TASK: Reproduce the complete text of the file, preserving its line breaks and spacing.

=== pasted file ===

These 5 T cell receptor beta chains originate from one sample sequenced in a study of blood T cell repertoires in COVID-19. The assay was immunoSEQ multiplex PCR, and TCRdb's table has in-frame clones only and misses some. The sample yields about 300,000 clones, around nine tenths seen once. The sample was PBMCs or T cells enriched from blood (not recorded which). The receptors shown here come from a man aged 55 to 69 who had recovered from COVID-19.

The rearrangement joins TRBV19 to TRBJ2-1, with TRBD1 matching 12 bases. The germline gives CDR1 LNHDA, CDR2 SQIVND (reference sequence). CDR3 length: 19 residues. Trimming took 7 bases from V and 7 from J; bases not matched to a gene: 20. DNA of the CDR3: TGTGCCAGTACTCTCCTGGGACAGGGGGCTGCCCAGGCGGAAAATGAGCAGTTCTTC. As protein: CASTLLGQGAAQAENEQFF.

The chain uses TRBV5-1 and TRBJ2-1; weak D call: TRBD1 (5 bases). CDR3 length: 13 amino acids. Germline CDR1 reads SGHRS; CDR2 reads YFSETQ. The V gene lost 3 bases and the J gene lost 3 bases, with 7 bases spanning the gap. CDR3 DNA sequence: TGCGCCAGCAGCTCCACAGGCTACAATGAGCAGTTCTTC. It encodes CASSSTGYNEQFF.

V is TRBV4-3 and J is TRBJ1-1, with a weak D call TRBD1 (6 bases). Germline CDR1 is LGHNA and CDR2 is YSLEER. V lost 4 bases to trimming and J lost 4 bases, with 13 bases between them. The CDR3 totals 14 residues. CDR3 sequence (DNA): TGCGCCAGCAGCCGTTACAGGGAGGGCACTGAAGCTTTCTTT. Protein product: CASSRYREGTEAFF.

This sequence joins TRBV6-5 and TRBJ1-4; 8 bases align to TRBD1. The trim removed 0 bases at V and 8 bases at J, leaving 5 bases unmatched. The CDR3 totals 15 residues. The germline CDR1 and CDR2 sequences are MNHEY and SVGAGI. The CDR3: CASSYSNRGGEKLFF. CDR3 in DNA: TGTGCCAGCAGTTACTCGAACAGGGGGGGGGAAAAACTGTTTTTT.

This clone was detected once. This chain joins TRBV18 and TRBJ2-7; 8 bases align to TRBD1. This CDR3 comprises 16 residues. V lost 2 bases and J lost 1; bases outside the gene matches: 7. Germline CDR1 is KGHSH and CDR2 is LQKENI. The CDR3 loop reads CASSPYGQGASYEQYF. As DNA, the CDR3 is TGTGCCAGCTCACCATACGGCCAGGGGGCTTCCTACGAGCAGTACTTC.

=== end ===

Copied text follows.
These 5 T cell receptor beta chains originate from one sample sequenced in a study of blood T cell repertoires in COVID-19. The assay was immunoSEQ multiplex PCR, and TCRdb's table has in-frame clones only and misses some. The sample yields about 300,000 clones, around nine tenths seen once. The sample was PBMCs or T cells enriched from blood (not recorded which). The receptors shown here come from a man aged 55 to 69 who had recovered from COVID-19.

The rearrangement joins TRBV19 to TRBJ2-1, with TRBD1 matching 12 bases. The germline gives CDR1 LNHDA, CDR2 SQIVND (reference sequence). CDR3 length: 19 residues. Trimming took 7 bases from V and 7 from J; bases not matched to a gene: 20. DNA of the CDR3: TGTGCCAGTACTCTCCTGGGACAGGGGGCTGCCCAGGCGGAAAATGAGCAGTTCTTC. As protein: CASTLLGQGAAQAENEQFF.

The chain uses TRBV5-1 and TRBJ2-1; weak D call: TRBD1 (5 bases). CDR3 length: 13 amino acids. Germline CDR1 reads SGHRS; CDR2 reads YFSETQ. The V gene lost 3 bases and the J gene lost 3 bases, with 7 bases spanning the gap. CDR3 DNA sequence: TGCGCCAGCAGCTCCACAGGCTACAATGAGCAGTTCTTC. It encodes CASSSTGYNEQFF.

V is TRBV4-3 and J is TRBJ1-1, with a weak D call TRBD1 (6 bases). Germline CDR1 is LGHNA and CDR2 is YSLEER. V lost 4 bases to trimming and J lost 4 bases, with 13 bases between them. The CDR3 totals 14 residues. CDR3 sequence (DNA): TGCGCCAGCAGCCGTTACAGGGAGGGCACTGAAGCTTTCTTT. Protein product: CASSRYREGTEAFF.

This sequence joins TRBV6-5 and TRBJ1-4; 8 bases align to TRBD1. The trim removed 0 bases at V and 8 bases at J, leaving 5 bases unmatched. The CDR3 totals 15 residues. The germline CDR1 and CDR2 sequences are MNHEY and SVGAGI. The CDR3: CASSYSNRGGEKLFF. CDR3 in DNA: TGTGCCAGCAGTTACTCGAACAGGGGGGGGGAAAAACTGTTTTTT.

This clone was detected once. This chain joins TRBV18 and TRBJ2-7; 8 bases align to TRBD1. This CDR3 comprises 16 residues. V lost 2 bases and J lost 1; bases outside the gene matches: 7. Germline CDR1 is KGHSH and CDR2 is LQKENI. The CDR3 loop reads CASSPYGQGASYEQYF. As DNA, the CDR3 is TGTGCCAGCTCACCATACGGCCAGGGGGCTTCCTACGAGCAGTACTTC.